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Is your building being investigated? Is your building at risk?

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Which Wellington buildings are on the list? A total of 352 buildings designed in a similar way to the CTV Building in Christchurch – which collapsed killing 115 people – are being investigated to see if they have similar design faults. Some of the buildings under investigation are in Wellington. But they have not yet been identified.

The New Zealand Herald reported on Saturday that the investigation, by the Department of Building and Housing, was prompted by the catastrophic collapse of the CTV building, which contained major defects even though it was constructed after the 1976 watershed when building codes were strengthened. Engineers now say its columns were brittle, lacked flexibility and had not enough steel components, and this led to their failure. The investigation is looking to identify which buildings have non-ductile columns, which were permitted in building codes till 1995.

The buildings [being investigated] were all constructed between 1982 and 1995, when non-ductile columns were permitted in building codes. Department spokeswoman Susan Owens said the survey of buildings was precautionary. It estimated that of the 352 on the list, 130 are at greater risk.

Beca’s technical director of earthquake engineering, Richard Sharpe, told the Herald:

“Every major portfolio owner is looking at their portfolio and trying to come up with how they will address the different levels of seismic resilience of their buildings and what their policies should be… In the period after the stock exchange crash [in 1986] people wanted them built as leanly and quickly as possible … and certainly clients were not considering that codes were minimum codes, and you could design above them. I think there’s a sea change now, the public has finally realised.”

Over at Eye of the Fish, there are more details of the report from a panel of experts which told the department that it is a top priority to reassess the requirements for earthquake resistance in buildings and to see that necessary changes are made in the light of the Canterbury earthquakes. Among their many recommendations:

Amendments should be aimed at:
• improving structural integrity and resilience
• limiting the irregularity of structures
• encouraging capacity design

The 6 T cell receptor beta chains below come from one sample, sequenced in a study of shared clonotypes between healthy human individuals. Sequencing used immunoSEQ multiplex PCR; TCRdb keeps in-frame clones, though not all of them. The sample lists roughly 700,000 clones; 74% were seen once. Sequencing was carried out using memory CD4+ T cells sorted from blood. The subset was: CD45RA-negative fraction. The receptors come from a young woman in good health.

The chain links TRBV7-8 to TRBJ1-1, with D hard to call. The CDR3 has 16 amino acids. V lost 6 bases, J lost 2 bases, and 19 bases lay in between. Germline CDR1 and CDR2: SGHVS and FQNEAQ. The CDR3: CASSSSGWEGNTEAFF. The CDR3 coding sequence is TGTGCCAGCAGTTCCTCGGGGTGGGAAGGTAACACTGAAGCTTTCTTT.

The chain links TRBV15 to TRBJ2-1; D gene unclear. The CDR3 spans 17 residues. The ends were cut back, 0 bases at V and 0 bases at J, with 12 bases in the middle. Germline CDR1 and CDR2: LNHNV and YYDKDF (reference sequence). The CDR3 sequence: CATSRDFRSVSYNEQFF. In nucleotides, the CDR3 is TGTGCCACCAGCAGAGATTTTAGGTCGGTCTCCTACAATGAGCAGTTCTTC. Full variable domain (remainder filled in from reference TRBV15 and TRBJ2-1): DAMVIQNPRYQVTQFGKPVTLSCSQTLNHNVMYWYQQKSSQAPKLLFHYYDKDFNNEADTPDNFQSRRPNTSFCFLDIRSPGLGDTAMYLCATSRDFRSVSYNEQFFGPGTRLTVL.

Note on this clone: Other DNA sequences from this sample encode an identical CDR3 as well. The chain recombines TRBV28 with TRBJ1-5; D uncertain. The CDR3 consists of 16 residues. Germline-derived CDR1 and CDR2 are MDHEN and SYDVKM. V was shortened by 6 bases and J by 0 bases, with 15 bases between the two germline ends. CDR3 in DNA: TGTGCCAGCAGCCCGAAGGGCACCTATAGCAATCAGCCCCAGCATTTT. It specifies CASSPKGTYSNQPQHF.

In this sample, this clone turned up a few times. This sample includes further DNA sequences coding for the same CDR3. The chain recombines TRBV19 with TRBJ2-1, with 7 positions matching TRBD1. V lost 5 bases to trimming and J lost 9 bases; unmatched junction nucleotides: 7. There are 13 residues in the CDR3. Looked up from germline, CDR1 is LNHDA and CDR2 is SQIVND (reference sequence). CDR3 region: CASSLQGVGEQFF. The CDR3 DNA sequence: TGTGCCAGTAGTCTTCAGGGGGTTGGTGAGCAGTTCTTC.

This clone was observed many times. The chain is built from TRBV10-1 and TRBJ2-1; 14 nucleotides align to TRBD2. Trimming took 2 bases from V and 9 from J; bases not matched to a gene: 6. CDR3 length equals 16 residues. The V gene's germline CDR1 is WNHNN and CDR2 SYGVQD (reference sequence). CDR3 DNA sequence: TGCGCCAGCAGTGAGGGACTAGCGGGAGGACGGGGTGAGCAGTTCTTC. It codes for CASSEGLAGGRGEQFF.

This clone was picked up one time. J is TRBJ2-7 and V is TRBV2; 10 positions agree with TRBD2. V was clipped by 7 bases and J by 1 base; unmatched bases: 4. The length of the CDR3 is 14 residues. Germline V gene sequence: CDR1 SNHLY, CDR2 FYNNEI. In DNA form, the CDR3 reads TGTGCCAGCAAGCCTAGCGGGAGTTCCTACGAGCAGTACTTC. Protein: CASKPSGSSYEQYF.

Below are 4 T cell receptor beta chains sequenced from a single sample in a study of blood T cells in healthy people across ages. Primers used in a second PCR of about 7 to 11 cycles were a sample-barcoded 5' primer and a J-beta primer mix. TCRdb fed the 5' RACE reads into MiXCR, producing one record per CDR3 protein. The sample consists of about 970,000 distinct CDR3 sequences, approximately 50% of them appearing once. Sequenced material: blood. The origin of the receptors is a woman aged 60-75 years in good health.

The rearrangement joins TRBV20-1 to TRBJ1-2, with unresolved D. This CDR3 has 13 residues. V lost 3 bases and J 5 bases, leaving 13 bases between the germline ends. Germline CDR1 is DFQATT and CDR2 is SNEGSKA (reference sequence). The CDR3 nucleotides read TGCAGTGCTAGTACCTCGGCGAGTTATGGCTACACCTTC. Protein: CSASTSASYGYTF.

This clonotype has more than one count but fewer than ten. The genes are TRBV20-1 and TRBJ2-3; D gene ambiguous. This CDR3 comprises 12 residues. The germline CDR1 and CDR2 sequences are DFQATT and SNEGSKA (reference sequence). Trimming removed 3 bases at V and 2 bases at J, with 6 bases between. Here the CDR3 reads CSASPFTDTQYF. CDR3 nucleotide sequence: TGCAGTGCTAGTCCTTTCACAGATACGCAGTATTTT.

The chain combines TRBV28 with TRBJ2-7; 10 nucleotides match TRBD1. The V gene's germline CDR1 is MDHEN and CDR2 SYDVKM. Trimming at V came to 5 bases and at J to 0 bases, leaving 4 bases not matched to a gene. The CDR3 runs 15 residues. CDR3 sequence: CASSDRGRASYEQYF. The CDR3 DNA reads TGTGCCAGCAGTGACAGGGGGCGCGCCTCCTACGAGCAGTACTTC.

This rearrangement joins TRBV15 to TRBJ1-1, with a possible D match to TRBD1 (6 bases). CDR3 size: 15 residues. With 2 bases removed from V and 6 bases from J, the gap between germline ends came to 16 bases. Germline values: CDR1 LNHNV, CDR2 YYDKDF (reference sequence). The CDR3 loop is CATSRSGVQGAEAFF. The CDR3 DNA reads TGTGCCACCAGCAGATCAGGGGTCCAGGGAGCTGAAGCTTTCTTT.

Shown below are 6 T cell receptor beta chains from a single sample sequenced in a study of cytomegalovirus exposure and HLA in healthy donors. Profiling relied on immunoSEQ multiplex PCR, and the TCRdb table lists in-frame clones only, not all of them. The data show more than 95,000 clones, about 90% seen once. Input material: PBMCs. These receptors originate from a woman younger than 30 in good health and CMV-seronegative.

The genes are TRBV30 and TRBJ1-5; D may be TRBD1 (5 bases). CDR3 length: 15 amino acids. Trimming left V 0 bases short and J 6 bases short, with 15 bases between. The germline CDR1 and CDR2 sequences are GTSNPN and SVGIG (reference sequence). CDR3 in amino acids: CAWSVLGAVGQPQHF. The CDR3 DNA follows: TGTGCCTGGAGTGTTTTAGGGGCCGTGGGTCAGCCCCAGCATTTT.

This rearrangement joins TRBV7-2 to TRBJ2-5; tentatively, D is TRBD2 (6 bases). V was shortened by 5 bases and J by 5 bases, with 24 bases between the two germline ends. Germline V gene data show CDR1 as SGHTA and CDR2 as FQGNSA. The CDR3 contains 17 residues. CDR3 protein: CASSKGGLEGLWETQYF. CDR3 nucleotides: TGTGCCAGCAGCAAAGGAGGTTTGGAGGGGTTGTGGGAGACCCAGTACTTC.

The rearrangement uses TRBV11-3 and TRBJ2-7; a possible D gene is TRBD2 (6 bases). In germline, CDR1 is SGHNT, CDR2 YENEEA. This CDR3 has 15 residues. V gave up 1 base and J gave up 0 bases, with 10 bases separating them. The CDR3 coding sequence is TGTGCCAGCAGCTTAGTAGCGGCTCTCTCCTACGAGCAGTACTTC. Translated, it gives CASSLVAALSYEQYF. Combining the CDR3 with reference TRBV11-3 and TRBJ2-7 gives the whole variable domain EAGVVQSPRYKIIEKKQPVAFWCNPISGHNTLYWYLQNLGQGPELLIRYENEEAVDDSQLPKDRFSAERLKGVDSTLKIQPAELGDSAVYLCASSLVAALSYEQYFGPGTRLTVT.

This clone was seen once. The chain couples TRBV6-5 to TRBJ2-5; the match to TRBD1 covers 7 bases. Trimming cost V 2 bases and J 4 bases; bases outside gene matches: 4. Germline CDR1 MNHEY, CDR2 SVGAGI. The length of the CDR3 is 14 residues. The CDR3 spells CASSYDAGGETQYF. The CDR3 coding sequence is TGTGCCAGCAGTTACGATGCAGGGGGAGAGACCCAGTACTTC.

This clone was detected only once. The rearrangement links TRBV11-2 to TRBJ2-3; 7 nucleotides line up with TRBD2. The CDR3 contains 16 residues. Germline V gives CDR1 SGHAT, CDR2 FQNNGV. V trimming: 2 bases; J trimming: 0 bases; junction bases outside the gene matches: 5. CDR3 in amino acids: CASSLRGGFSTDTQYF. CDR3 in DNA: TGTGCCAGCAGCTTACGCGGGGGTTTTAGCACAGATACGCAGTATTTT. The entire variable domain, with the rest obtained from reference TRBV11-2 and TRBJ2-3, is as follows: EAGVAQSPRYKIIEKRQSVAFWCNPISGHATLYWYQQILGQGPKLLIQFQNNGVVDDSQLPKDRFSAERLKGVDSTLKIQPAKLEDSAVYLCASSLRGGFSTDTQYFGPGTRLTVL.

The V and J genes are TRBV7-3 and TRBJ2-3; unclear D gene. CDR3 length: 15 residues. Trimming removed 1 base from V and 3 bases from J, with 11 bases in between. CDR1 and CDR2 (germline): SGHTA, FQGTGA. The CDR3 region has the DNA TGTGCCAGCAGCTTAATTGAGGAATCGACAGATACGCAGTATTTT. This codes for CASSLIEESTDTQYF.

• encouraging displacement-based approaches to design and assessment
• avoiding unintended interactions between structural and other parts of a building
• identifying and removing critical vulnerabilities
• introducing compulsory Design Features Reports for significant buildings – new or retrofit
• introducing tighter controls to trigger requirements for earthquake strengthening when buildings are altered or their use is changed.

There is much, much more. All of which leads to a basic question:

How many Wellington buildings are being investigated? What are the results of the investigation?

20 February
Wellington – we have a problem

17 February
Impact of Wellington quake: $37billion

14 February:
Basin Reserve stand yellow-stickered as earthquake prone

12 comments:

  1. Iona Pannett, 13. February 2012, 21:40

    Wellington City Council is doing a significant amount of work to ensure that the city’s buildings are as resilient as possible to earthquakes. A progress report will be sent to Council on the 23rd February as a result.

    As part of this work, the Council is collaborating with the Department of Building and Housing and watching the work of the Royal Commission closely. The structural weaknesses identified by the Department in the CTV collapse will be used as a basis to further evaluate buildings at risk. However, the Council has already done a great deal of work since 2009 to identify public and commercial buildings which might be at risk. As a result, we are aware of a number of buildings which need strengthening and some s124 and s128 notices have already been issued.

    I note that the work the DBH is undertaking is precautionary and this seems sensible. The Council and building owners have strengthened many buildings over the last few decades so Wellingtonians should feel comfortable that some progress has been made. However, more work remains to be done and the next few years will be important in ensuring even more are strengthened.

    Iona Pannett
    Built Environment Portfolio Leader, WCC

     
  2. Maximus, 14. February 2012, 0:17

    Iona,